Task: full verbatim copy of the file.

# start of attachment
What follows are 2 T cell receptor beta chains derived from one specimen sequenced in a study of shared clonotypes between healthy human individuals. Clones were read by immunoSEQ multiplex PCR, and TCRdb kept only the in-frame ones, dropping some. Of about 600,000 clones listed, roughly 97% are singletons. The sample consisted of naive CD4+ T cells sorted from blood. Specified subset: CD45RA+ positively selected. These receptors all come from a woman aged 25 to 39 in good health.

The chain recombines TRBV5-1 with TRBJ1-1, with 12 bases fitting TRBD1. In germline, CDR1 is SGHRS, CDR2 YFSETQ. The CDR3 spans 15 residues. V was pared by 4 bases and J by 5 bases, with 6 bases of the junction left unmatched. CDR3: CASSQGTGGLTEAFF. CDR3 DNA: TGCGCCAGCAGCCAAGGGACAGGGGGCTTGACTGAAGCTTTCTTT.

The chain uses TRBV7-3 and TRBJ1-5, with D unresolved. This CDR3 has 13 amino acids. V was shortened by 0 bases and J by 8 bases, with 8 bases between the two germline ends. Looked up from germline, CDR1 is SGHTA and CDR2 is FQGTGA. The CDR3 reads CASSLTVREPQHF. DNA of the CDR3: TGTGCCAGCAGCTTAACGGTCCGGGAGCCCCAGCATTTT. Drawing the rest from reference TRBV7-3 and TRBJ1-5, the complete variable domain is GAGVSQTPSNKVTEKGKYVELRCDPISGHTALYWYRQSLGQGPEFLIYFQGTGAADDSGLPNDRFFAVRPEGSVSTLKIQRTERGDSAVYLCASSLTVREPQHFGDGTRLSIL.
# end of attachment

What follows are 2 T cell receptor beta chains derived from one specimen sequenced in a study of shared clonotypes between healthy human individuals. Clones were read by immunoSEQ multiplex PCR, and TCRdb kept only the in-frame ones, dropping some. Of about 600,000 clones listed, roughly 97% are singletons. The sample consisted of naive CD4+ T cells sorted from blood. Specified subset: CD45RA+ positively selected. These receptors all come from a woman aged 25 to 39 in good health.

The chain recombines TRBV5-1 with TRBJ1-1, with 12 bases fitting TRBD1. In germline, CDR1 is SGHRS, CDR2 YFSETQ. The CDR3 spans 15 residues. V was pared by 4 bases and J by 5 bases, with 6 bases of the junction left unmatched. CDR3: CASSQGTGGLTEAFF. CDR3 DNA: TGCGCCAGCAGCCAAGGGACAGGGGGCTTGACTGAAGCTTTCTTT.

The chain uses TRBV7-3 and TRBJ1-5, with D unresolved. This CDR3 has 13 amino acids. V was shortened by 0 bases and J by 8 bases, with 8 bases between the two germline ends. Looked up from germline, CDR1 is SGHTA and CDR2 is FQGTGA. The CDR3 reads CASSLTVREPQHF. DNA of the CDR3: TGTGCCAGCAGCTTAACGGTCCGGGAGCCCCAGCATTTT. Drawing the rest from reference TRBV7-3 and TRBJ1-5, the complete variable domain is GAGVSQTPSNKVTEKGKYVELRCDPISGHTALYWYRQSLGQGPEFLIYFQGTGAADDSGLPNDRFFAVRPEGSVSTLKIQRTERGDSAVYLCASSLTVREPQHFGDGTRLSIL.